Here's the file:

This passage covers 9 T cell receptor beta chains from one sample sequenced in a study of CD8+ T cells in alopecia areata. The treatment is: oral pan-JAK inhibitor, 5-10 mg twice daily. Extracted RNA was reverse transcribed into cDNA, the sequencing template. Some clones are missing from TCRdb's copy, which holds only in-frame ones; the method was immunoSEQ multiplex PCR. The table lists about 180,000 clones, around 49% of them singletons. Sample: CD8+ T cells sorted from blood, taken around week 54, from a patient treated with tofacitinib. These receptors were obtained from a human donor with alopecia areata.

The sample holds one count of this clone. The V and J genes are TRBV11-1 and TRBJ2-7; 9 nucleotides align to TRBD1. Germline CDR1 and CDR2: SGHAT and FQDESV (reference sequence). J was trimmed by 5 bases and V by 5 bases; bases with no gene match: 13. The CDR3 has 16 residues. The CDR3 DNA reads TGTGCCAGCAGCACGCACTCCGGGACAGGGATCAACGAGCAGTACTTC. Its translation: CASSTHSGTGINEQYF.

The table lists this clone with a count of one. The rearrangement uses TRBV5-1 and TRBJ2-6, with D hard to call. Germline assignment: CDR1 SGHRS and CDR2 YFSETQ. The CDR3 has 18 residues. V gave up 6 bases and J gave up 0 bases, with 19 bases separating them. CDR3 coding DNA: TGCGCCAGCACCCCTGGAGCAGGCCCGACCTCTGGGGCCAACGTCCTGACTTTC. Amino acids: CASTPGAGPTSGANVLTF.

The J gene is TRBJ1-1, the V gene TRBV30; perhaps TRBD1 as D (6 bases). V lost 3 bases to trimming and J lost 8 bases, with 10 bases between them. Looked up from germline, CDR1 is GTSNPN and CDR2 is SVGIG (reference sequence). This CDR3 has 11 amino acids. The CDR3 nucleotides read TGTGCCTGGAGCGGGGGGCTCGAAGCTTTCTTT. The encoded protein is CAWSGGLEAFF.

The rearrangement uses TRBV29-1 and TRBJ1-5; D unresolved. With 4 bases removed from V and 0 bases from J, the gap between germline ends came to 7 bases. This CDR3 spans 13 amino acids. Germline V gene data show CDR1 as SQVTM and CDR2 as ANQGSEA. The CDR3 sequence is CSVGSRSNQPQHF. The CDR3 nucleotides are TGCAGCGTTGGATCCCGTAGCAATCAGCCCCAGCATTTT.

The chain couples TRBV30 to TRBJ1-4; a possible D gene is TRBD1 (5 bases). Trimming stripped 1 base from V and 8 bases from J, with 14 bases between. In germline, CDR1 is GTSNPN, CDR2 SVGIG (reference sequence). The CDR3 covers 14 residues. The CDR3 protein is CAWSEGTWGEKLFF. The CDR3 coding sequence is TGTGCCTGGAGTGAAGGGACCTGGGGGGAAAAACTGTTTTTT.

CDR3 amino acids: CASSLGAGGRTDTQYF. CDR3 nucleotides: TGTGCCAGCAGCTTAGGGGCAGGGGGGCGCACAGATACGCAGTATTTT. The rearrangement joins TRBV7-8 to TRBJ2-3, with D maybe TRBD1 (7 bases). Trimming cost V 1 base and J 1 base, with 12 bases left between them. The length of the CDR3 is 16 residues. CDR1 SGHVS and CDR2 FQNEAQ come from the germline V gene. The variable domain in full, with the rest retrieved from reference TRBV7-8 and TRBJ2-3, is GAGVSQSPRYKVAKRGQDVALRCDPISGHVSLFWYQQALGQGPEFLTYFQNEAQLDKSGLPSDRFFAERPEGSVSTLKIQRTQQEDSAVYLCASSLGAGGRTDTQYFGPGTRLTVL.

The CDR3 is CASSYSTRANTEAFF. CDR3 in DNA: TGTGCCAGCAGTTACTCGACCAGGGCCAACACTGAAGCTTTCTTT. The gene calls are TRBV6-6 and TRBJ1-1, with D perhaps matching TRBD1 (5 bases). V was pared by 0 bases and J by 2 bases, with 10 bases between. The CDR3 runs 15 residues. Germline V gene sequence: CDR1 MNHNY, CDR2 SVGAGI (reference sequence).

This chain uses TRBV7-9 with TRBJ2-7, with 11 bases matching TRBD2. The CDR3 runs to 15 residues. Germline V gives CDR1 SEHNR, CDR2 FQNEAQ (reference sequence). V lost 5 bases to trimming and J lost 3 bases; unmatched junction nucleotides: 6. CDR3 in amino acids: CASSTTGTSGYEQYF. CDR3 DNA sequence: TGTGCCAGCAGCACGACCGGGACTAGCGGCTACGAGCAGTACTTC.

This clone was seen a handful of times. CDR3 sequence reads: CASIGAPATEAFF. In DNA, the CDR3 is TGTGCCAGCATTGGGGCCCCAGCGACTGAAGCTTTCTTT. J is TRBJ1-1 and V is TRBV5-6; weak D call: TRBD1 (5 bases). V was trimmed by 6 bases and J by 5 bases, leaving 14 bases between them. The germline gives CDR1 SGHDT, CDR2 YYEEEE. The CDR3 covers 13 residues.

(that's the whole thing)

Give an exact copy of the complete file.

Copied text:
This passage covers 9 T cell receptor beta chains from one sample sequenced in a study of CD8+ T cells in alopecia areata. The treatment is: oral pan-JAK inhibitor, 5-10 mg twice daily. Extracted RNA was reverse transcribed into cDNA, the sequencing template. Some clones are missing from TCRdb's copy, which holds only in-frame ones; the method was immunoSEQ multiplex PCR. The table lists about 180,000 clones, around 49% of them singletons. Sample: CD8+ T cells sorted from blood, taken around week 54, from a patient treated with tofacitinib. These receptors were obtained from a human donor with alopecia areata.

The sample holds one count of this clone. The V and J genes are TRBV11-1 and TRBJ2-7; 9 nucleotides align to TRBD1. Germline CDR1 and CDR2: SGHAT and FQDESV (reference sequence). J was trimmed by 5 bases and V by 5 bases; bases with no gene match: 13. The CDR3 has 16 residues. The CDR3 DNA reads TGTGCCAGCAGCACGCACTCCGGGACAGGGATCAACGAGCAGTACTTC. Its translation: CASSTHSGTGINEQYF.

The table lists this clone with a count of one. The rearrangement uses TRBV5-1 and TRBJ2-6, with D hard to call. Germline assignment: CDR1 SGHRS and CDR2 YFSETQ. The CDR3 has 18 residues. V gave up 6 bases and J gave up 0 bases, with 19 bases separating them. CDR3 coding DNA: TGCGCCAGCACCCCTGGAGCAGGCCCGACCTCTGGGGCCAACGTCCTGACTTTC. Amino acids: CASTPGAGPTSGANVLTF.

The J gene is TRBJ1-1, the V gene TRBV30; perhaps TRBD1 as D (6 bases). V lost 3 bases to trimming and J lost 8 bases, with 10 bases between them. Looked up from germline, CDR1 is GTSNPN and CDR2 is SVGIG (reference sequence). This CDR3 has 11 amino acids. The CDR3 nucleotides read TGTGCCTGGAGCGGGGGGCTCGAAGCTTTCTTT. The encoded protein is CAWSGGLEAFF.

The rearrangement uses TRBV29-1 and TRBJ1-5; D unresolved. With 4 bases removed from V and 0 bases from J, the gap between germline ends came to 7 bases. This CDR3 spans 13 amino acids. Germline V gene data show CDR1 as SQVTM and CDR2 as ANQGSEA. The CDR3 sequence is CSVGSRSNQPQHF. The CDR3 nucleotides are TGCAGCGTTGGATCCCGTAGCAATCAGCCCCAGCATTTT.

The chain couples TRBV30 to TRBJ1-4; a possible D gene is TRBD1 (5 bases). Trimming stripped 1 base from V and 8 bases from J, with 14 bases between. In germline, CDR1 is GTSNPN, CDR2 SVGIG (reference sequence). The CDR3 covers 14 residues. The CDR3 protein is CAWSEGTWGEKLFF. The CDR3 coding sequence is TGTGCCTGGAGTGAAGGGACCTGGGGGGAAAAACTGTTTTTT.

CDR3 amino acids: CASSLGAGGRTDTQYF. CDR3 nucleotides: TGTGCCAGCAGCTTAGGGGCAGGGGGGCGCACAGATACGCAGTATTTT. The rearrangement joins TRBV7-8 to TRBJ2-3, with D maybe TRBD1 (7 bases). Trimming cost V 1 base and J 1 base, with 12 bases left between them. The length of the CDR3 is 16 residues. CDR1 SGHVS and CDR2 FQNEAQ come from the germline V gene. The variable domain in full, with the rest retrieved from reference TRBV7-8 and TRBJ2-3, is GAGVSQSPRYKVAKRGQDVALRCDPISGHVSLFWYQQALGQGPEFLTYFQNEAQLDKSGLPSDRFFAERPEGSVSTLKIQRTQQEDSAVYLCASSLGAGGRTDTQYFGPGTRLTVL.

The CDR3 is CASSYSTRANTEAFF. CDR3 in DNA: TGTGCCAGCAGTTACTCGACCAGGGCCAACACTGAAGCTTTCTTT. The gene calls are TRBV6-6 and TRBJ1-1, with D perhaps matching TRBD1 (5 bases). V was pared by 0 bases and J by 2 bases, with 10 bases between. The CDR3 runs 15 residues. Germline V gene sequence: CDR1 MNHNY, CDR2 SVGAGI (reference sequence).

This chain uses TRBV7-9 with TRBJ2-7, with 11 bases matching TRBD2. The CDR3 runs to 15 residues. Germline V gives CDR1 SEHNR, CDR2 FQNEAQ (reference sequence). V lost 5 bases to trimming and J lost 3 bases; unmatched junction nucleotides: 6. CDR3 in amino acids: CASSTTGTSGYEQYF. CDR3 DNA sequence: TGTGCCAGCAGCACGACCGGGACTAGCGGCTACGAGCAGTACTTC.

This clone was seen a handful of times. CDR3 sequence reads: CASIGAPATEAFF. In DNA, the CDR3 is TGTGCCAGCATTGGGGCCCCAGCGACTGAAGCTTTCTTT. J is TRBJ1-1 and V is TRBV5-6; weak D call: TRBD1 (5 bases). V was trimmed by 6 bases and J by 5 bases, leaving 14 bases between them. The germline gives CDR1 SGHDT, CDR2 YYEEEE. The CDR3 covers 13 residues.